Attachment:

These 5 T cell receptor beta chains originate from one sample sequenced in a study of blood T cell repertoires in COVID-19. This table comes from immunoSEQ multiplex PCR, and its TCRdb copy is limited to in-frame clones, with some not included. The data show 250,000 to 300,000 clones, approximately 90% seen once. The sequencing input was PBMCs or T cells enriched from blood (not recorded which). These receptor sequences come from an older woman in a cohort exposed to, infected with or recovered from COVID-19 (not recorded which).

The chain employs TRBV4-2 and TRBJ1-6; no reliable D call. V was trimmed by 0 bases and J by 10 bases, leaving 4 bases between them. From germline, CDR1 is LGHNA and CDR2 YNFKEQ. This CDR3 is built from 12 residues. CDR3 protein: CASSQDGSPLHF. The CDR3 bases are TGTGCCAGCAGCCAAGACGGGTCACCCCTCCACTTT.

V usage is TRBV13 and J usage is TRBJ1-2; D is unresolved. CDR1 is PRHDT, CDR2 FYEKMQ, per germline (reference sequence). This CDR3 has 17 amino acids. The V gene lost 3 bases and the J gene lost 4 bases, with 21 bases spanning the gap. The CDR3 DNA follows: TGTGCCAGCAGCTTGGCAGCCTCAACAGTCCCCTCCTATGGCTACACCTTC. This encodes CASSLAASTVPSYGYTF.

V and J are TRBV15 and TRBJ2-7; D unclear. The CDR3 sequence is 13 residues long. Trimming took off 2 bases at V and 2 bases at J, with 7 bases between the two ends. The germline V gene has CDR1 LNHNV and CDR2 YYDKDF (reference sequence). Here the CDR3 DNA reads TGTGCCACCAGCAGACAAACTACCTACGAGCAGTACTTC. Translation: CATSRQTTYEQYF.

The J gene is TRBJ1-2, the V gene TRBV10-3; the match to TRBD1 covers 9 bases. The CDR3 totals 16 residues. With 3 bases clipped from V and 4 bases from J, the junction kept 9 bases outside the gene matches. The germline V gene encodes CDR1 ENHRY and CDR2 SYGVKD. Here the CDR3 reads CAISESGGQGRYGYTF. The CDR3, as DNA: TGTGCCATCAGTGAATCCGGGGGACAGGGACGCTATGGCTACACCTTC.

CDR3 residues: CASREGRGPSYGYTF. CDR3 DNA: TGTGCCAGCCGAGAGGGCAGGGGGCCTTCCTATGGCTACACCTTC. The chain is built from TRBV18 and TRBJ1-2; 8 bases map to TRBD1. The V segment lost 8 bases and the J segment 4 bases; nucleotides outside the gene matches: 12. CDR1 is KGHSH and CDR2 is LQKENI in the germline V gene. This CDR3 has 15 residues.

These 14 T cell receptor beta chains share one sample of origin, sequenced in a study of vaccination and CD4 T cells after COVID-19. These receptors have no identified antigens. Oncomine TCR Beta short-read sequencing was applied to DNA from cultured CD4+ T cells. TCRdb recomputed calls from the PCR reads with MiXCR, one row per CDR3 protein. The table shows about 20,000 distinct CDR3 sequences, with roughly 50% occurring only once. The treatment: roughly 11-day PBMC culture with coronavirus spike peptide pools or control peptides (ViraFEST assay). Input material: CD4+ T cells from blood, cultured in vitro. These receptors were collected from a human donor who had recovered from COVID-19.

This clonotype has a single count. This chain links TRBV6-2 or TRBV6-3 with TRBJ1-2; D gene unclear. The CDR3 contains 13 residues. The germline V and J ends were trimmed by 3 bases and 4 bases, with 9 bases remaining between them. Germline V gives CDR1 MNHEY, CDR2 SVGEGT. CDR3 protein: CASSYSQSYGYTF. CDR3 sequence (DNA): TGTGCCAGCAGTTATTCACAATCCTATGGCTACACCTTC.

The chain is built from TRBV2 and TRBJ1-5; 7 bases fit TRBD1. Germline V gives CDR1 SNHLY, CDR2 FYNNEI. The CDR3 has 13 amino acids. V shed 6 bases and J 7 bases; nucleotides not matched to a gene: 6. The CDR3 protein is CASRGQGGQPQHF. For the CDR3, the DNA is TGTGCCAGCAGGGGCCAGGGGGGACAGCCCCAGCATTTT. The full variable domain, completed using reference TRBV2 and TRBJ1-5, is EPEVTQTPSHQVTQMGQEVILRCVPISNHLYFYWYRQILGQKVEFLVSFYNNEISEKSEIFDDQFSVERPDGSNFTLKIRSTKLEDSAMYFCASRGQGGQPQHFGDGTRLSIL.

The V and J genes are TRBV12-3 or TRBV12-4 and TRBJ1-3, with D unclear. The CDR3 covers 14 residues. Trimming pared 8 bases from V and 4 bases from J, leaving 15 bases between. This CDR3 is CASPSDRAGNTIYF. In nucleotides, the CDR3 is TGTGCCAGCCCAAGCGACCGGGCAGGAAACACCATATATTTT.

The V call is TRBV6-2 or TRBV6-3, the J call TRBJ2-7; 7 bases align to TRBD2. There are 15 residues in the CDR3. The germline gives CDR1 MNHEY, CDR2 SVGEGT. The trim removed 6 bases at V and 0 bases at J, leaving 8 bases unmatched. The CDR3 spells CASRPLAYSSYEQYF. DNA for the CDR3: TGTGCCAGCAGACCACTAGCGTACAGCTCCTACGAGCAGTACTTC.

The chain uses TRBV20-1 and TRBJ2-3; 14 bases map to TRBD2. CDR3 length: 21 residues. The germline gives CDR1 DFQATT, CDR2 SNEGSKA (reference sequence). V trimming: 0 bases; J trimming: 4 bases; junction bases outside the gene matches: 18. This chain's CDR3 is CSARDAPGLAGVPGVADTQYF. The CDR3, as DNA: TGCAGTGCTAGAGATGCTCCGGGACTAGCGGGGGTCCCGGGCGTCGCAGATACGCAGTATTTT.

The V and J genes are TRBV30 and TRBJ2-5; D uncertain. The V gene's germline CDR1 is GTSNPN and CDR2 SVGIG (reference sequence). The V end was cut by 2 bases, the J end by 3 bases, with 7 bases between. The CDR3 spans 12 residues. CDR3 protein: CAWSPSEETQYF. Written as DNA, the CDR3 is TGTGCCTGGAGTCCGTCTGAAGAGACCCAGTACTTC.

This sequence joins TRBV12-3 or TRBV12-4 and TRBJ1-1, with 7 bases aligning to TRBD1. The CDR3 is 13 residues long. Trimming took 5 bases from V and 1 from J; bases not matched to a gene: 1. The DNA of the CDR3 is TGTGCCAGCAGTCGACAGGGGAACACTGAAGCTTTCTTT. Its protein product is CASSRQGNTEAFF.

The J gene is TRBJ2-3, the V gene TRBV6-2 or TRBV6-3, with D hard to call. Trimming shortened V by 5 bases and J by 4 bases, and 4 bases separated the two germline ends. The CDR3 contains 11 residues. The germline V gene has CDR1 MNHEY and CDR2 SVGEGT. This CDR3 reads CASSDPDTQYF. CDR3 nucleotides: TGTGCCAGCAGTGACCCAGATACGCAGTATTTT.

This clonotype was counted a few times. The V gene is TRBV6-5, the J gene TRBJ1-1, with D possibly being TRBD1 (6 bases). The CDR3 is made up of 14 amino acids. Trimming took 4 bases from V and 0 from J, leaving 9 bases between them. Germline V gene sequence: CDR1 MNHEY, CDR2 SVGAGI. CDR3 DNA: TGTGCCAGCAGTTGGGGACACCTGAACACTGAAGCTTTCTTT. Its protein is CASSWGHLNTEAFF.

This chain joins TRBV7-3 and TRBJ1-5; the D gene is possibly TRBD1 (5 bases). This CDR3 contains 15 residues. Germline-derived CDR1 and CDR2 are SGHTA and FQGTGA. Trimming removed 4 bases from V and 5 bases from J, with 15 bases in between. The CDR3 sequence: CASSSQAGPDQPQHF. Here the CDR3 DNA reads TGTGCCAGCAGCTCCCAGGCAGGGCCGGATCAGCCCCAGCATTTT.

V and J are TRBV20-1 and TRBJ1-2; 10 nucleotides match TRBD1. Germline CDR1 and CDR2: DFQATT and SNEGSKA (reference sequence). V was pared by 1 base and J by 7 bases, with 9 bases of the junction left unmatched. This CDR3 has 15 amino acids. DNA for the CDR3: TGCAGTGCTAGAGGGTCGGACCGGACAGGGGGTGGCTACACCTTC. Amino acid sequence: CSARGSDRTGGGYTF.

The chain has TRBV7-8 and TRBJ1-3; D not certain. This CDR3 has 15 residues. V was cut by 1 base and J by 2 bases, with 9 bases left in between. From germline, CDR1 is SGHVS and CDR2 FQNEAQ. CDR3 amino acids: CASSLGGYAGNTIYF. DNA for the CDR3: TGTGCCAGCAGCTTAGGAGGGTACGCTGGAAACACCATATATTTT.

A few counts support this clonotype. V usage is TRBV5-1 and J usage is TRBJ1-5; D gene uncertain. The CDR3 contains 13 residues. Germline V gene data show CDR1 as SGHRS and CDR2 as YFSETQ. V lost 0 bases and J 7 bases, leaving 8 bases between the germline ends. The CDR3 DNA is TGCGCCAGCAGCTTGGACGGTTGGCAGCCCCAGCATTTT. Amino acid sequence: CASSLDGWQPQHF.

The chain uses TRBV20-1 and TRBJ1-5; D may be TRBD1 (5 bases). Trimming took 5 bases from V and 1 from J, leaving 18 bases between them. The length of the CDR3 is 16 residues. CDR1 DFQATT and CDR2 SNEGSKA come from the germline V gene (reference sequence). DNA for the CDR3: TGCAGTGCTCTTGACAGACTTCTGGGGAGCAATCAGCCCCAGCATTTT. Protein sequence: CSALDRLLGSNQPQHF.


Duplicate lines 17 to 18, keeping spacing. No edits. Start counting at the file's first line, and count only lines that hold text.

This chain joins TRBV7-3 and TRBJ1-5; the D gene is possibly TRBD1 (5 bases). This CDR3 contains 15 residues. Germline-derived CDR1 and CDR2 are SGHTA and FQGTGA. Trimming removed 4 bases from V and 5 bases from J, with 15 bases in between. The CDR3 sequence: CASSSQAGPDQPQHF. Here the CDR3 DNA reads TGTGCCAGCAGCTCCCAGGCAGGGCCGGATCAGCCCCAGCATTTT.

V and J are TRBV20-1 and TRBJ1-2; 10 nucleotides match TRBD1. Germline CDR1 and CDR2: DFQATT and SNEGSKA (reference sequence). V was pared by 1 base and J by 7 bases, with 9 bases of the junction left unmatched. This CDR3 has 15 amino acids. DNA for the CDR3: TGCAGTGCTAGAGGGTCGGACCGGACAGGGGGTGGCTACACCTTC. Amino acid sequence: CSARGSDRTGGGYTF.